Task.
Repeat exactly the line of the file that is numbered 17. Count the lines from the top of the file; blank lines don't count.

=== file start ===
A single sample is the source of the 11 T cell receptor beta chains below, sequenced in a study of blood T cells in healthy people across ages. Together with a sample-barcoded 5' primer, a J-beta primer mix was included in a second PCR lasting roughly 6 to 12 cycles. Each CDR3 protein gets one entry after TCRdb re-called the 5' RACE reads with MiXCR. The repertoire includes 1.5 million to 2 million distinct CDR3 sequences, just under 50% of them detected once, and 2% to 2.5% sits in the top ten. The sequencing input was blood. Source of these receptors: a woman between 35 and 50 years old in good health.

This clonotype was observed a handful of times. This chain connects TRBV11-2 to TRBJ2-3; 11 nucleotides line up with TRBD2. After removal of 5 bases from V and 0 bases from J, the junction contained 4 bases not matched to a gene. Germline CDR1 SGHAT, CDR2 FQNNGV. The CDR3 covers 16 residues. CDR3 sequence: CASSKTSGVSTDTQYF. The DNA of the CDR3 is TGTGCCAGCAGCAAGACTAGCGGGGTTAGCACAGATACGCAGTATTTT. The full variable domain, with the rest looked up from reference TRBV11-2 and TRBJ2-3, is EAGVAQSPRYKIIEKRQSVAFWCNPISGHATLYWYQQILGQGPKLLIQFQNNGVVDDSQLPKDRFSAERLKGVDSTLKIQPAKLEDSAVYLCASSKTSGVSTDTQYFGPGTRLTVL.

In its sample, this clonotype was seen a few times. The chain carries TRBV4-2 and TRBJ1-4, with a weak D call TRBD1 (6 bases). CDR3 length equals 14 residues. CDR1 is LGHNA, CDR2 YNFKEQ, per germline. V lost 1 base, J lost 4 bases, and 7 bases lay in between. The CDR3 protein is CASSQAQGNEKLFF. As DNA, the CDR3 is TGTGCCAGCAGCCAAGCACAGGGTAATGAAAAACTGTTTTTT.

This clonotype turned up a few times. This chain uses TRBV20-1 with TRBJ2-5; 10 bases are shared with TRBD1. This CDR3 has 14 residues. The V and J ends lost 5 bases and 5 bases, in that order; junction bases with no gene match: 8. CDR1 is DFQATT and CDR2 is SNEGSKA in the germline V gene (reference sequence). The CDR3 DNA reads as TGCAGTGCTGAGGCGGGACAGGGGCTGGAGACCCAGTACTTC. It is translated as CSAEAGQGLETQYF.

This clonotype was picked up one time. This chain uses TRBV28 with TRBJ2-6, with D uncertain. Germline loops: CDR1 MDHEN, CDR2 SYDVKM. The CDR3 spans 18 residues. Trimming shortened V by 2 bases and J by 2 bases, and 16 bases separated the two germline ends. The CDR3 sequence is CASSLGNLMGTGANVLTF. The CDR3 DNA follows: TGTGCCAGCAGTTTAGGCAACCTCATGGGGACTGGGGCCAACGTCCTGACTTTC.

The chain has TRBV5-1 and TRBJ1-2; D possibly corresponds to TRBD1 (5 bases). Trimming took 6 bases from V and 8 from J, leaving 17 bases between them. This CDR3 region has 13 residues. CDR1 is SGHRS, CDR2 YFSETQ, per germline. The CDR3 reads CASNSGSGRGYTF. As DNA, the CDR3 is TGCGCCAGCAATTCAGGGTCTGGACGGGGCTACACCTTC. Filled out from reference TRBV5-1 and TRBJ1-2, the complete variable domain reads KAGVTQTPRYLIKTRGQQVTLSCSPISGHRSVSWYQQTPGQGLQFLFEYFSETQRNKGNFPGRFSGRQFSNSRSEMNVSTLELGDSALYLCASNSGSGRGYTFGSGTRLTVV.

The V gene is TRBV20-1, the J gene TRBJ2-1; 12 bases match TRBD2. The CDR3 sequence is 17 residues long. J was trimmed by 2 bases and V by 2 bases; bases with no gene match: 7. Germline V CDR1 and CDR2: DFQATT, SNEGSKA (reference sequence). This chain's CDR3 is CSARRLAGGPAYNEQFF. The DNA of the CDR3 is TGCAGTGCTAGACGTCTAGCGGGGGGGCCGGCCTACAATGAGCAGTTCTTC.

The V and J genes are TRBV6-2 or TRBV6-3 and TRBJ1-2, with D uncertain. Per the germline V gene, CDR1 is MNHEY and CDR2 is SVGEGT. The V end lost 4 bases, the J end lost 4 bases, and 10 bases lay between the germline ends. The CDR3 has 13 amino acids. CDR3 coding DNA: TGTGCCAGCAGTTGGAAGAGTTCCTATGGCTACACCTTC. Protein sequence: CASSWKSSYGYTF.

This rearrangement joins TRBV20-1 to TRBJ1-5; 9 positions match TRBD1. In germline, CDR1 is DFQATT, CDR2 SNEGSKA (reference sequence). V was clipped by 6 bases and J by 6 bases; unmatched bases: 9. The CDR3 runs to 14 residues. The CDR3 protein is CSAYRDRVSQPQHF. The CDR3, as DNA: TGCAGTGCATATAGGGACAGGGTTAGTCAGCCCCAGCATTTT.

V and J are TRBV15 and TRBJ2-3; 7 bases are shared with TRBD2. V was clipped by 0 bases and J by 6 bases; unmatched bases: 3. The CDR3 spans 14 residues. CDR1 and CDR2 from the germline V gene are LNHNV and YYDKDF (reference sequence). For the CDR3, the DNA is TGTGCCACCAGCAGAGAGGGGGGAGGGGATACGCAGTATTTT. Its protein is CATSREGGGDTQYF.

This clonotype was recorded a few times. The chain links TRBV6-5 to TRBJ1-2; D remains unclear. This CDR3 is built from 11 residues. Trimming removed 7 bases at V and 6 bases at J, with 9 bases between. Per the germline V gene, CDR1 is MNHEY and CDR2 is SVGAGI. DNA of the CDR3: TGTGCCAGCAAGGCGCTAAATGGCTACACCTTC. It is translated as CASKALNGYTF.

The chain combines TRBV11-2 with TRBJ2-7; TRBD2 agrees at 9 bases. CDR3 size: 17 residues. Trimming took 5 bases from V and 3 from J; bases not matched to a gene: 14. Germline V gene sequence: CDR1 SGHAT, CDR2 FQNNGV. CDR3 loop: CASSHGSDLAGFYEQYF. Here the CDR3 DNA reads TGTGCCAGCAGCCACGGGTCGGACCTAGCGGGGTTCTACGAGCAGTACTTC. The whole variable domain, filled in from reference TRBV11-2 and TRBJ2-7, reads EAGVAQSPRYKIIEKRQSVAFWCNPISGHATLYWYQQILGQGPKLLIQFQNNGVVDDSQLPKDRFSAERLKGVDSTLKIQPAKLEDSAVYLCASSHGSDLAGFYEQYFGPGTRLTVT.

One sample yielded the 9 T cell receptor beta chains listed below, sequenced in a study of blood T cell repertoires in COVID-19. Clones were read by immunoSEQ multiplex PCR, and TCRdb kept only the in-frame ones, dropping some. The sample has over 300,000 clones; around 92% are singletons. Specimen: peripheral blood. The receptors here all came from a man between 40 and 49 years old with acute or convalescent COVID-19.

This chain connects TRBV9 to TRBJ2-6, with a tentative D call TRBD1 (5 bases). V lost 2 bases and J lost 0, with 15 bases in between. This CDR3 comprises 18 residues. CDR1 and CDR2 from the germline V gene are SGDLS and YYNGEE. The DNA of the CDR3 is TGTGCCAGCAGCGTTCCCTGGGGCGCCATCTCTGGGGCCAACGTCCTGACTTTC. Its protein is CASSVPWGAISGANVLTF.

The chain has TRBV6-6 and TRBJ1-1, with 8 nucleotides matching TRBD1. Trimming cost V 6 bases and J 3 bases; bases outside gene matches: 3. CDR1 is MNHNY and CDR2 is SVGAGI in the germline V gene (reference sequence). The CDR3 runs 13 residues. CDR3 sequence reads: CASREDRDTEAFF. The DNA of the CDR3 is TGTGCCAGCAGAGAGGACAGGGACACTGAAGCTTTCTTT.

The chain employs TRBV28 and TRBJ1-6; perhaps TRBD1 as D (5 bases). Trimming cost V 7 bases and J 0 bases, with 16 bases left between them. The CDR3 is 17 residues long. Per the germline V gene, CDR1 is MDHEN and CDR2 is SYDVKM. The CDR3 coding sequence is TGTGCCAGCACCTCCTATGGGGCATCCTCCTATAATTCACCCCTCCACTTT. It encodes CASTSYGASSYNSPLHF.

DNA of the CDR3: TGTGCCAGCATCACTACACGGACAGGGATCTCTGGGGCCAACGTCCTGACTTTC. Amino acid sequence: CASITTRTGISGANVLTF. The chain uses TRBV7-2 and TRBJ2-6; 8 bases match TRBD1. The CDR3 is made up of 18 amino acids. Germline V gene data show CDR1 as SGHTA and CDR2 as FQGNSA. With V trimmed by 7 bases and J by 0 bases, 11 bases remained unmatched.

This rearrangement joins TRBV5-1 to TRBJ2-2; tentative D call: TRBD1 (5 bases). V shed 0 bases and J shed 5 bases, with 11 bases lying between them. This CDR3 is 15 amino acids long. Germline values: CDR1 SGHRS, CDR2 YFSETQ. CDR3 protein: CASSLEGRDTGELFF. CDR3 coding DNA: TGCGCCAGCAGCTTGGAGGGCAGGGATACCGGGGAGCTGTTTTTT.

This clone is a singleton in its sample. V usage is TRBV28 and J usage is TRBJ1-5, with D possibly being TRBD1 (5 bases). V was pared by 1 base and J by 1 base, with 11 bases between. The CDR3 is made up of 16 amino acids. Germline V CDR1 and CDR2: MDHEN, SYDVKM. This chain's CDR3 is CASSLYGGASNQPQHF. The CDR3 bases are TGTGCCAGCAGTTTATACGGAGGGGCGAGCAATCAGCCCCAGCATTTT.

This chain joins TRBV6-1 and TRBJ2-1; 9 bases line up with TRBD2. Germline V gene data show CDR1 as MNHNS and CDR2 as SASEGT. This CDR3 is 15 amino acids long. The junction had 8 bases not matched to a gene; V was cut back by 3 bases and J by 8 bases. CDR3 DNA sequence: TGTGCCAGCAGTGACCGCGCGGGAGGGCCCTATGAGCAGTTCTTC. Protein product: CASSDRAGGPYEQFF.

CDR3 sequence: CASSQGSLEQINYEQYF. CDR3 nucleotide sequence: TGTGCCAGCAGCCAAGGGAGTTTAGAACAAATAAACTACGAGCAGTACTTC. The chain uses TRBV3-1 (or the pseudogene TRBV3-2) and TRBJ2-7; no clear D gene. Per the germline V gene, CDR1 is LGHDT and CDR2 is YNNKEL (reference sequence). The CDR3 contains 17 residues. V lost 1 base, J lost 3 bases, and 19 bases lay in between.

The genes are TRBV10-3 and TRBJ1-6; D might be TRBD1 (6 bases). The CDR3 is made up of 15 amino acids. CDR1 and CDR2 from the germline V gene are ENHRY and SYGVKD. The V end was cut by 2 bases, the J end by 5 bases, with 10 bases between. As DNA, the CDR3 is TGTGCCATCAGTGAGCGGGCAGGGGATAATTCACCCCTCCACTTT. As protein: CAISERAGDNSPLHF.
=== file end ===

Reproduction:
DNA of the CDR3: TGTGCCAGCATCACTACACGGACAGGGATCTCTGGGGCCAACGTCCTGACTTTC. Amino acid sequence: CASITTRTGISGANVLTF. The chain uses TRBV7-2 and TRBJ2-6; 8 bases match TRBD1. The CDR3 is made up of 18 amino acids. Germline V gene data show CDR1 as SGHTA and CDR2 as FQGNSA. With V trimmed by 7 bases and J by 0 bases, 11 bases remained unmatched.